Failing for Success: Robert Goddard


Failing for Success: Robert Goddard

February 16, 2016

“Every vision is a joke until the first man accomplishes it; once realized, it becomes commonplace.” – Robert Goddard

By NASA (Great Images in NASA Description) [Public domain], via Wikimedia Commons

Robert Goddard knew failure and setback all too well. Goddard – the inventor who first successfully developed and fired a liquid-fueled rocket – is today widely hailed as a brilliant innovator with more than 200 patents to his name. But when he first proposed the idea of liquid-fueled rocket propulsion in space, he was widely mocked as naïve and ignorant. Even a New York Times editorial ridiculed the idea: “Professor Goddard… does not know the relation of action to reaction, and of the need to have something better than a vacuum against which to react. Of course he only seems to lack the knowledge ladled out daily in high schools.”

Harsh criticism wasn’t all Goddard had to handle. Almost every prototype rocket he flight-tested failed at one point or another due to engine or control breakdowns, a fact that he actually embraced wholeheartedly. Refusing to label bad experiments as failures, Goddard typically referred to them as “valuable negative information.”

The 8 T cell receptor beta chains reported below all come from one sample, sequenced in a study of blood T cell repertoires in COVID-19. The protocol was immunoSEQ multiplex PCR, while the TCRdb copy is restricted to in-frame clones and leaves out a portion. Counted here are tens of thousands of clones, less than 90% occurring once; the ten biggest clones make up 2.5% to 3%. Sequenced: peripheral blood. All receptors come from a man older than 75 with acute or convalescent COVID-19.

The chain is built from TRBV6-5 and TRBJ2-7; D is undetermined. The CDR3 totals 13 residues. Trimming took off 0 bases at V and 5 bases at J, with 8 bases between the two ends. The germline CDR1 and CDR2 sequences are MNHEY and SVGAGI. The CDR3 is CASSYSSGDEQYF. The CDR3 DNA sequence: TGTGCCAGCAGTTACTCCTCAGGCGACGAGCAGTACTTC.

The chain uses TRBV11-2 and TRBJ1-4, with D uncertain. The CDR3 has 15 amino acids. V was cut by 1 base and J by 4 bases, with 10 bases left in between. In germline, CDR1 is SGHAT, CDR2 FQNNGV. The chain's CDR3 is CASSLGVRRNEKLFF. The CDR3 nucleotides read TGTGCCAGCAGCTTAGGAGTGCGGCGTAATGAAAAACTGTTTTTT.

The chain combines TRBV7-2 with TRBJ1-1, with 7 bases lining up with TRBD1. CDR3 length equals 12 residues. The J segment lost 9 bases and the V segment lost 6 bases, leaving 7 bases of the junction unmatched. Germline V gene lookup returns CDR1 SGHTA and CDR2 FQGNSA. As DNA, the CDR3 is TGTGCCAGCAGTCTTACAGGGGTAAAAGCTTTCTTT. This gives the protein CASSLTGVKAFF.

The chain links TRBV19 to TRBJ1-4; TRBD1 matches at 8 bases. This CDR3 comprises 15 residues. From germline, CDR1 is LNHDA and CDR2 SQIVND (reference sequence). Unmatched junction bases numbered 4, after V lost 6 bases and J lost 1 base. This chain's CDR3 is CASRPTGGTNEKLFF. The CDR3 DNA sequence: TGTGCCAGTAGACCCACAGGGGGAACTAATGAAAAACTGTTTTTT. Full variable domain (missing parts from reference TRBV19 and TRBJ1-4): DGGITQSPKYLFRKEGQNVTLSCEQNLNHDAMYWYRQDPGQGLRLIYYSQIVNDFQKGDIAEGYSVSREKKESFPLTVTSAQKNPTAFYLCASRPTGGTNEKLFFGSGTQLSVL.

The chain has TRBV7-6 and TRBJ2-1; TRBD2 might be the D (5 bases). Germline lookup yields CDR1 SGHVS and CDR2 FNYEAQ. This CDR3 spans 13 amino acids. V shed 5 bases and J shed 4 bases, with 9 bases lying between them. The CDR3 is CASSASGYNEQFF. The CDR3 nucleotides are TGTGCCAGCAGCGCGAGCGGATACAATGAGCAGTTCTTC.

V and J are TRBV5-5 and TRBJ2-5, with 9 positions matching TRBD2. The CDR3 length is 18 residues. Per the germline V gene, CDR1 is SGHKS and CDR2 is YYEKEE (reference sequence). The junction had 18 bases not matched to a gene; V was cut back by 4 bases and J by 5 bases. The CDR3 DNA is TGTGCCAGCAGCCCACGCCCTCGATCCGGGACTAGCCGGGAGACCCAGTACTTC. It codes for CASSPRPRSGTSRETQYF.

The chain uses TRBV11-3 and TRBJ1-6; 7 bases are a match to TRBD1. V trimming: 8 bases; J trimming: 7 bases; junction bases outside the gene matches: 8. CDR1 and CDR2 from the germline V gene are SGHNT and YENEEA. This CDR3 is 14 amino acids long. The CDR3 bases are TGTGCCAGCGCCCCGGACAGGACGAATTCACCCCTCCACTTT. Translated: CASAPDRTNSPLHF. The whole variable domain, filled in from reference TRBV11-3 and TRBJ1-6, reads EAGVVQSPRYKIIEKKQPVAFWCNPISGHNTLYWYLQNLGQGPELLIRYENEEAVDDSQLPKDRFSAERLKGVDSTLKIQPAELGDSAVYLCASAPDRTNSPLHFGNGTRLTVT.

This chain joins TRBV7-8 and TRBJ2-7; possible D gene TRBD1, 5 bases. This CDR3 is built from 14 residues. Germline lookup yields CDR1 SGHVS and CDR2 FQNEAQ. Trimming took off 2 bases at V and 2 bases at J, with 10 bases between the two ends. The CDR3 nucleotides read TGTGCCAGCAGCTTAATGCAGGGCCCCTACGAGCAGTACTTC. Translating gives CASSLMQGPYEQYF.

During the late 1930s, for example, Goddard was developing very large rockets that he believed could reach high altitude. He developed an innovative engine for the rockets that cooled itself with its own excess gasoline, but he couldn’t get the design to work in practice. Though it was a practical failure, he took what he learned and developed a smaller design – the L-13 rocket – which ultimately became his highest-altitude rocket, peaking at 9,000 feet in the air.

Goddard responded to the New York Times editorial – which the publication officially redacted three days before the first moon landing, 49 years after its initial publication – with a simple and now historic quote: “Every vision is a joke until the first man accomplishes it; once realized, it becomes commonplace.” Goddard’s vision did become commonplace. Today rockets are essential components for space exploration, satellite communications, fireworks, and other aspects of modern life.

Robert Goddard is an extraordinary example of someone first considered a failure, and indeed someone who repeatedly failed and embraced it, who became an unequivocal success.


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